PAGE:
Manolo Blahnik: Flats, Englishness, and Mary Beard

The shoe designer who has been dubbed 'the patron saint of the stiletto'
The Beatles biographer reveals exclusive original manuscripts of some of the best pop songs ever written

Scrambled eggs and LSD

Behind The Beatles' lyrics - thanks to Hunter Davis's original manuscript copies
'Normcore' fashion: Blending in is the new standing out in latest catwalk non-trend

'Normcore': Blending in is the new standing out

Just when fashion was in grave danger of running out of trends, it only went and invented the non-trend. Rebecca Gonsalves investigates
Dance’s new leading ladies fight back: How female vocalists are now writing their own hits

New leading ladies of dance fight back

How female vocalists are now writing their own hits
Mystery of the Ground Zero wedding photo

A shot in the dark

Mystery of the wedding photo from Ground Zero
His life, the universe and everything

His life, the universe and everything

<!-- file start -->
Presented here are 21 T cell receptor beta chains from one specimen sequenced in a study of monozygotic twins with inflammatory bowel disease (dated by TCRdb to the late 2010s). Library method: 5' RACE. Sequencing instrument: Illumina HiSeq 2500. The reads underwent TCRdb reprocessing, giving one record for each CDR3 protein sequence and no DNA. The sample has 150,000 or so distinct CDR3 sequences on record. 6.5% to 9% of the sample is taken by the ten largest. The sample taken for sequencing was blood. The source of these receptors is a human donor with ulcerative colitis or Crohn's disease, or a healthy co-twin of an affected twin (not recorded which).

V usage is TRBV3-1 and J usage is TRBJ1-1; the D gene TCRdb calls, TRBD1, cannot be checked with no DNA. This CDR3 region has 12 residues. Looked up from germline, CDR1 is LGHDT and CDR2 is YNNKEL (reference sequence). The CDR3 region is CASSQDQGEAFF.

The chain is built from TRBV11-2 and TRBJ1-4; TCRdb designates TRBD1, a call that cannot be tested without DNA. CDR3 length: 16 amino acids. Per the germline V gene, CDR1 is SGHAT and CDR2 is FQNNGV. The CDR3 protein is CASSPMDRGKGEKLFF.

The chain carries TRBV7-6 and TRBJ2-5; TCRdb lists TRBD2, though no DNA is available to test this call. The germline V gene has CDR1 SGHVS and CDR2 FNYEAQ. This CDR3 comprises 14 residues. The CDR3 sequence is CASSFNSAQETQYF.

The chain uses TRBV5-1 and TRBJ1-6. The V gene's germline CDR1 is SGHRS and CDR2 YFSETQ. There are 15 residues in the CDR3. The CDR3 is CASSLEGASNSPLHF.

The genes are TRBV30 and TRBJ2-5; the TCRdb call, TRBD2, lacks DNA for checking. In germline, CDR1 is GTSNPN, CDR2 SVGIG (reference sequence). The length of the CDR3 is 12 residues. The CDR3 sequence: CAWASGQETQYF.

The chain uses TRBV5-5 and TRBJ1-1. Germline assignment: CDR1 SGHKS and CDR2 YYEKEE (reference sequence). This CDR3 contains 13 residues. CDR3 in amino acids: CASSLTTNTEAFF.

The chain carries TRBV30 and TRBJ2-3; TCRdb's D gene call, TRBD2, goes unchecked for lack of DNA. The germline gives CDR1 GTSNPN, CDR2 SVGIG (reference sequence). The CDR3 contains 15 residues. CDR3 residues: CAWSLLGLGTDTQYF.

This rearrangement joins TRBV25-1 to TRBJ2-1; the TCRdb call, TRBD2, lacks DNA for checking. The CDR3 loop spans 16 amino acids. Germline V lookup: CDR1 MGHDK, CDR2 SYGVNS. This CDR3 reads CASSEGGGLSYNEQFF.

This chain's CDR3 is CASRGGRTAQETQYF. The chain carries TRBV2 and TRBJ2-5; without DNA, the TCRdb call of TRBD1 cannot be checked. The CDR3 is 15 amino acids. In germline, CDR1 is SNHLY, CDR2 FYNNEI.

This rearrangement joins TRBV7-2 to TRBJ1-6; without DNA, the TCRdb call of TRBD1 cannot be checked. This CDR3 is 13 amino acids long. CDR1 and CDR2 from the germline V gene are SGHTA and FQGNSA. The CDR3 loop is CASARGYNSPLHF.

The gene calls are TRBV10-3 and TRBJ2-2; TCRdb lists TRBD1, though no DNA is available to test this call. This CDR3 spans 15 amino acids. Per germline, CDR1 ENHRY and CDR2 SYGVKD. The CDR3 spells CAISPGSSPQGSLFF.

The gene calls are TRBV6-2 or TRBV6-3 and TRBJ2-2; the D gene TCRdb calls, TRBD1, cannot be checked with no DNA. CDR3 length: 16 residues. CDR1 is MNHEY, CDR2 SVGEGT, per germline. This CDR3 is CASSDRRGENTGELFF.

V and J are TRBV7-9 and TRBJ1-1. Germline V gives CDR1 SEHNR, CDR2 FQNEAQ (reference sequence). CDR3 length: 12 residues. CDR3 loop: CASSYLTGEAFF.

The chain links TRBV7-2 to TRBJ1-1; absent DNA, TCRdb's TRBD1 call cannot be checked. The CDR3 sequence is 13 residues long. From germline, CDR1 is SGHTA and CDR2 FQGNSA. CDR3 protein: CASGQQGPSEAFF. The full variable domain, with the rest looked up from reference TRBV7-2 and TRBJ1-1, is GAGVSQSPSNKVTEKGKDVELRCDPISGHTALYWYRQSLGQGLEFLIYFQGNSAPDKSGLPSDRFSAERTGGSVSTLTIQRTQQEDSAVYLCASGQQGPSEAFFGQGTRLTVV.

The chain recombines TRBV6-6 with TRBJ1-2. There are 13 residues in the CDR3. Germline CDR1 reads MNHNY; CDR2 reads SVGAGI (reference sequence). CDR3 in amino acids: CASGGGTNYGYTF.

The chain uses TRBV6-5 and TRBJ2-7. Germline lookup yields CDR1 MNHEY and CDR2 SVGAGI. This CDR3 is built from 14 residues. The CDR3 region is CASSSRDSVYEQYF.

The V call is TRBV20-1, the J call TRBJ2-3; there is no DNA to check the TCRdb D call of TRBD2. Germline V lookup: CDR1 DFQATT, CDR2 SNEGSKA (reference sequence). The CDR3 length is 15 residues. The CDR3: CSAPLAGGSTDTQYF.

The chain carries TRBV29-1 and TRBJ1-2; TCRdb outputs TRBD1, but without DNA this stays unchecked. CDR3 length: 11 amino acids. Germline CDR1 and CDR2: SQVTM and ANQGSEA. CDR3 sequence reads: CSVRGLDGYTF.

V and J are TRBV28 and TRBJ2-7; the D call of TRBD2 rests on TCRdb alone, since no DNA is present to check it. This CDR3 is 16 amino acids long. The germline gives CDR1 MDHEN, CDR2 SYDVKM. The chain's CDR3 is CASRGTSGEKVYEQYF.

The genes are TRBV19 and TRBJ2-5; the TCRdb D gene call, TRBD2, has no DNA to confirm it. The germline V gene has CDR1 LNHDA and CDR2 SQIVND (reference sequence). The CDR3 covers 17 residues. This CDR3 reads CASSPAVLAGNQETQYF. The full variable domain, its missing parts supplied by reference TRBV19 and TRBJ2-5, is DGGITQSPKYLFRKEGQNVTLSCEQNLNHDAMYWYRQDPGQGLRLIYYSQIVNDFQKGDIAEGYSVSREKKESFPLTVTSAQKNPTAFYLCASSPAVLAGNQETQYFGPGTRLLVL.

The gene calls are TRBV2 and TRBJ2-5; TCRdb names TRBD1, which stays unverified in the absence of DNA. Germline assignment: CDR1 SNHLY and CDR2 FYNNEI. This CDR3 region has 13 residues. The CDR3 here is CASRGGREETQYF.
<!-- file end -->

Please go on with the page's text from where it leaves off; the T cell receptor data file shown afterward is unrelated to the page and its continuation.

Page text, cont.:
New biography sheds light on comic genius of Douglas Adams
Save us from small screen superheroes

Save us from small screen superheroes

Shows like Agents of S.H.I.E.L.D are little more than marketing tools
Reach for the skies

Reach for the skies

From pools to football pitches, rooftop living is looking up
These are the 12 best hotel spas in the UK

12 best hotel spas in the UK

Some hotels go all out on facilities; others stand out for the sheer quality of treatments
These Iranian-controlled Shia militias used to specialise in killing American soldiers. Now they are fighting Isis, backed up by US airstrikes

Widespread fear of Isis is producing strange bedfellows

Iranian-controlled Shia militias that used to kill American soldiers are now fighting Isis, helped by US airstrikes
Topshop goes part Athena poster, part last spring Prada

Topshop goes part Athena poster, part last spring Prada

Shoppers don't come to Topshop for the unique
How to make a Lego masterpiece

How to make a Lego masterpiece

Toy breaks out of the nursery and heads for the gallery
Meet the ‘Endies’ – city dwellers who are too poor to have fun

Meet the ‘Endies’ – city dwellers who are too poor to have fun

Urbanites are cursed with an acronym pointing to Employed but No Disposable Income or Savings
Paisley’s decision to make peace with IRA enemies might remind the Arabs of Sadat

Ian Paisley’s decision to make peace with his IRA enemies

His Save Ulster from Sodomy campaign would surely have been supported by many a Sunni imam